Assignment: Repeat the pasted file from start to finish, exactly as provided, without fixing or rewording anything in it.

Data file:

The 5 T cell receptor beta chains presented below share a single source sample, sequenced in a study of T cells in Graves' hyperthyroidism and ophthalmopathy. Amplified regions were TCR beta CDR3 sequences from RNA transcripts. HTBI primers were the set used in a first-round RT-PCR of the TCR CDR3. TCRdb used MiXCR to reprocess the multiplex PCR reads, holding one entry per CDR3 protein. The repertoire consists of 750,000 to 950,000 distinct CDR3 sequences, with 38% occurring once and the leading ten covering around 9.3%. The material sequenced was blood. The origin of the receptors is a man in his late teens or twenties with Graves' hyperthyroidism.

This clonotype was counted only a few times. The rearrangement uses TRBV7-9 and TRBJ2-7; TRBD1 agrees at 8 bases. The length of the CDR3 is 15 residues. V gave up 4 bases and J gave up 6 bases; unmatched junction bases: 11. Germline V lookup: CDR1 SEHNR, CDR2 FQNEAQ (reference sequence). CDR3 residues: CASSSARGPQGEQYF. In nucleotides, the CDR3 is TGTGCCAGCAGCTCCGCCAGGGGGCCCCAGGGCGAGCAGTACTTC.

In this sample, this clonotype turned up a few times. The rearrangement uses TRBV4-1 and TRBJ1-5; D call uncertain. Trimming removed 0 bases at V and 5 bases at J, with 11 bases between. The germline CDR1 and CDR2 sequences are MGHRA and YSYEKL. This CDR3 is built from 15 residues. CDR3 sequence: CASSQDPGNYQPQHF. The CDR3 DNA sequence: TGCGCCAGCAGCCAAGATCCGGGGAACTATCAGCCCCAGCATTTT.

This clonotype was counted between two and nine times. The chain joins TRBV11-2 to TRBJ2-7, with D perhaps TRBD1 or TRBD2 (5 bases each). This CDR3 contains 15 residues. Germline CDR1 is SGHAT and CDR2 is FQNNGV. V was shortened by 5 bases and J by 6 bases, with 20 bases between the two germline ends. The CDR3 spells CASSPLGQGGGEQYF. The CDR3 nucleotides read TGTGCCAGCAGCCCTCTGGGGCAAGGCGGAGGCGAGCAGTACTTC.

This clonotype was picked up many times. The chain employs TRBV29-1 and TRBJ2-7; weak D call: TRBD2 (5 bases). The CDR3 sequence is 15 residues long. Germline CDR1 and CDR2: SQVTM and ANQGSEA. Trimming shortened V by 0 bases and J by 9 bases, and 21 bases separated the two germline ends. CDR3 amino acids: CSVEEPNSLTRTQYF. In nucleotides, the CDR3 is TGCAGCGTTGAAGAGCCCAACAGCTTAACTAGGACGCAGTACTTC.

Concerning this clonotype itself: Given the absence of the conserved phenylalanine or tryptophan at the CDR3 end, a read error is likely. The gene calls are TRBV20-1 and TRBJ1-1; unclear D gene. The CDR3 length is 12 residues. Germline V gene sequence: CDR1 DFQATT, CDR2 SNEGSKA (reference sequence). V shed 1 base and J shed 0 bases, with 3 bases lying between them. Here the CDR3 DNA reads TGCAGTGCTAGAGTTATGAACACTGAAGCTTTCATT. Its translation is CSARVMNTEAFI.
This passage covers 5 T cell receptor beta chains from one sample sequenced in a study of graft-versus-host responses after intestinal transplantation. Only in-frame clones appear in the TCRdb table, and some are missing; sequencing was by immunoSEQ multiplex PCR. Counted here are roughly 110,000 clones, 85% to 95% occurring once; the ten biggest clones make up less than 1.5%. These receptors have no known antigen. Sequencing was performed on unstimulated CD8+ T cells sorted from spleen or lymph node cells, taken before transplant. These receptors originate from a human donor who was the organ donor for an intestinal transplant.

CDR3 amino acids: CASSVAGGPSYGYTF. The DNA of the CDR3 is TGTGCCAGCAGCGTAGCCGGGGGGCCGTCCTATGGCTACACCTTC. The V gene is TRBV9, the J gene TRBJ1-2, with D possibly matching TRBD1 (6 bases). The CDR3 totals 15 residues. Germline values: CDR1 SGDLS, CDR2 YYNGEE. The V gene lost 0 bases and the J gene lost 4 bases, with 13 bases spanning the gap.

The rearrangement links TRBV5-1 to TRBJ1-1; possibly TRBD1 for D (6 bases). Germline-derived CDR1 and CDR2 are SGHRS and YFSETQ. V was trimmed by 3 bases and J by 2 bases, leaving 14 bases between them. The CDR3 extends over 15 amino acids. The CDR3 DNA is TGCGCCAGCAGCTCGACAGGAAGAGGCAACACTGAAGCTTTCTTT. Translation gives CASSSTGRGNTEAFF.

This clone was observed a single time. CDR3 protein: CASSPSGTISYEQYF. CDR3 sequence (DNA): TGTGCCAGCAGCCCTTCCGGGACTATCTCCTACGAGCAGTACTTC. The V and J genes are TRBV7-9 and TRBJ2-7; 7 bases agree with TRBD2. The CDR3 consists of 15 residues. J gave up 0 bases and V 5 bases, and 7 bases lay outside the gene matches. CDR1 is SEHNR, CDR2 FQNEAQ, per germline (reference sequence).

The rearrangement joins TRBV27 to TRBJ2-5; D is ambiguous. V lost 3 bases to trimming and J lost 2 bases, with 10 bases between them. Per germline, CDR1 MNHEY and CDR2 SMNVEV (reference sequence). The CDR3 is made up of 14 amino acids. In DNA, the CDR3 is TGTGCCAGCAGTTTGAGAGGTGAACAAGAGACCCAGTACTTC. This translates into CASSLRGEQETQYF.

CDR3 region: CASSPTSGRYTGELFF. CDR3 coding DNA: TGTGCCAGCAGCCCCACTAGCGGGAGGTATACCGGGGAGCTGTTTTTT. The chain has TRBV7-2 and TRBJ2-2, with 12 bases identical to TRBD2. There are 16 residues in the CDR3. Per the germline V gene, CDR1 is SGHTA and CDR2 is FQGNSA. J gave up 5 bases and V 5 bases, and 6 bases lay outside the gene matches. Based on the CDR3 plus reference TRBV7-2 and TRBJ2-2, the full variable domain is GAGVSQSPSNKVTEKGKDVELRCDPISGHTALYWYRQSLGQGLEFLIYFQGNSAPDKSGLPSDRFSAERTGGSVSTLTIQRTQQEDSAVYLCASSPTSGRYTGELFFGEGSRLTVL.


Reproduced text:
The 5 T cell receptor beta chains presented below share a single source sample, sequenced in a study of T cells in Graves' hyperthyroidism and ophthalmopathy. Amplified regions were TCR beta CDR3 sequences from RNA transcripts. HTBI primers were the set used in a first-round RT-PCR of the TCR CDR3. TCRdb used MiXCR to reprocess the multiplex PCR reads, holding one entry per CDR3 protein. The repertoire consists of 750,000 to 950,000 distinct CDR3 sequences, with 38% occurring once and the leading ten covering around 9.3%. The material sequenced was blood. The origin of the receptors is a man in his late teens or twenties with Graves' hyperthyroidism.

This clonotype was counted only a few times. The rearrangement uses TRBV7-9 and TRBJ2-7; TRBD1 agrees at 8 bases. The length of the CDR3 is 15 residues. V gave up 4 bases and J gave up 6 bases; unmatched junction bases: 11. Germline V lookup: CDR1 SEHNR, CDR2 FQNEAQ (reference sequence). CDR3 residues: CASSSARGPQGEQYF. In nucleotides, the CDR3 is TGTGCCAGCAGCTCCGCCAGGGGGCCCCAGGGCGAGCAGTACTTC.

In this sample, this clonotype turned up a few times. The rearrangement uses TRBV4-1 and TRBJ1-5; D call uncertain. Trimming removed 0 bases at V and 5 bases at J, with 11 bases between. The germline CDR1 and CDR2 sequences are MGHRA and YSYEKL. This CDR3 is built from 15 residues. CDR3 sequence: CASSQDPGNYQPQHF. The CDR3 DNA sequence: TGCGCCAGCAGCCAAGATCCGGGGAACTATCAGCCCCAGCATTTT.

This clonotype was counted between two and nine times. The chain joins TRBV11-2 to TRBJ2-7, with D perhaps TRBD1 or TRBD2 (5 bases each). This CDR3 contains 15 residues. Germline CDR1 is SGHAT and CDR2 is FQNNGV. V was shortened by 5 bases and J by 6 bases, with 20 bases between the two germline ends. The CDR3 spells CASSPLGQGGGEQYF. The CDR3 nucleotides read TGTGCCAGCAGCCCTCTGGGGCAAGGCGGAGGCGAGCAGTACTTC.

This clonotype was picked up many times. The chain employs TRBV29-1 and TRBJ2-7; weak D call: TRBD2 (5 bases). The CDR3 sequence is 15 residues long. Germline CDR1 and CDR2: SQVTM and ANQGSEA. Trimming shortened V by 0 bases and J by 9 bases, and 21 bases separated the two germline ends. CDR3 amino acids: CSVEEPNSLTRTQYF. In nucleotides, the CDR3 is TGCAGCGTTGAAGAGCCCAACAGCTTAACTAGGACGCAGTACTTC.

Concerning this clonotype itself: Given the absence of the conserved phenylalanine or tryptophan at the CDR3 end, a read error is likely. The gene calls are TRBV20-1 and TRBJ1-1; unclear D gene. The CDR3 length is 12 residues. Germline V gene sequence: CDR1 DFQATT, CDR2 SNEGSKA (reference sequence). V shed 1 base and J shed 0 bases, with 3 bases lying between them. Here the CDR3 DNA reads TGCAGTGCTAGAGTTATGAACACTGAAGCTTTCATT. Its translation is CSARVMNTEAFI.
This passage covers 5 T cell receptor beta chains from one sample sequenced in a study of graft-versus-host responses after intestinal transplantation. Only in-frame clones appear in the TCRdb table, and some are missing; sequencing was by immunoSEQ multiplex PCR. Counted here are roughly 110,000 clones, 85% to 95% occurring once; the ten biggest clones make up less than 1.5%. These receptors have no known antigen. Sequencing was performed on unstimulated CD8+ T cells sorted from spleen or lymph node cells, taken before transplant. These receptors originate from a human donor who was the organ donor for an intestinal transplant.

CDR3 amino acids: CASSVAGGPSYGYTF. The DNA of the CDR3 is TGTGCCAGCAGCGTAGCCGGGGGGCCGTCCTATGGCTACACCTTC. The V gene is TRBV9, the J gene TRBJ1-2, with D possibly matching TRBD1 (6 bases). The CDR3 totals 15 residues. Germline values: CDR1 SGDLS, CDR2 YYNGEE. The V gene lost 0 bases and the J gene lost 4 bases, with 13 bases spanning the gap.

The rearrangement links TRBV5-1 to TRBJ1-1; possibly TRBD1 for D (6 bases). Germline-derived CDR1 and CDR2 are SGHRS and YFSETQ. V was trimmed by 3 bases and J by 2 bases, leaving 14 bases between them. The CDR3 extends over 15 amino acids. The CDR3 DNA is TGCGCCAGCAGCTCGACAGGAAGAGGCAACACTGAAGCTTTCTTT. Translation gives CASSSTGRGNTEAFF.

This clone was observed a single time. CDR3 protein: CASSPSGTISYEQYF. CDR3 sequence (DNA): TGTGCCAGCAGCCCTTCCGGGACTATCTCCTACGAGCAGTACTTC. The V and J genes are TRBV7-9 and TRBJ2-7; 7 bases agree with TRBD2. The CDR3 consists of 15 residues. J gave up 0 bases and V 5 bases, and 7 bases lay outside the gene matches. CDR1 is SEHNR, CDR2 FQNEAQ, per germline (reference sequence).

The rearrangement joins TRBV27 to TRBJ2-5; D is ambiguous. V lost 3 bases to trimming and J lost 2 bases, with 10 bases between them. Per germline, CDR1 MNHEY and CDR2 SMNVEV (reference sequence). The CDR3 is made up of 14 amino acids. In DNA, the CDR3 is TGTGCCAGCAGTTTGAGAGGTGAACAAGAGACCCAGTACTTC. This translates into CASSLRGEQETQYF.

CDR3 region: CASSPTSGRYTGELFF. CDR3 coding DNA: TGTGCCAGCAGCCCCACTAGCGGGAGGTATACCGGGGAGCTGTTTTTT. The chain has TRBV7-2 and TRBJ2-2, with 12 bases identical to TRBD2. There are 16 residues in the CDR3. Per the germline V gene, CDR1 is SGHTA and CDR2 is FQGNSA. J gave up 5 bases and V 5 bases, and 6 bases lay outside the gene matches. Based on the CDR3 plus reference TRBV7-2 and TRBJ2-2, the full variable domain is GAGVSQSPSNKVTEKGKDVELRCDPISGHTALYWYRQSLGQGLEFLIYFQGNSAPDKSGLPSDRFSAERTGGSVSTLTIQRTQQEDSAVYLCASSPTSGRYTGELFFGEGSRLTVL.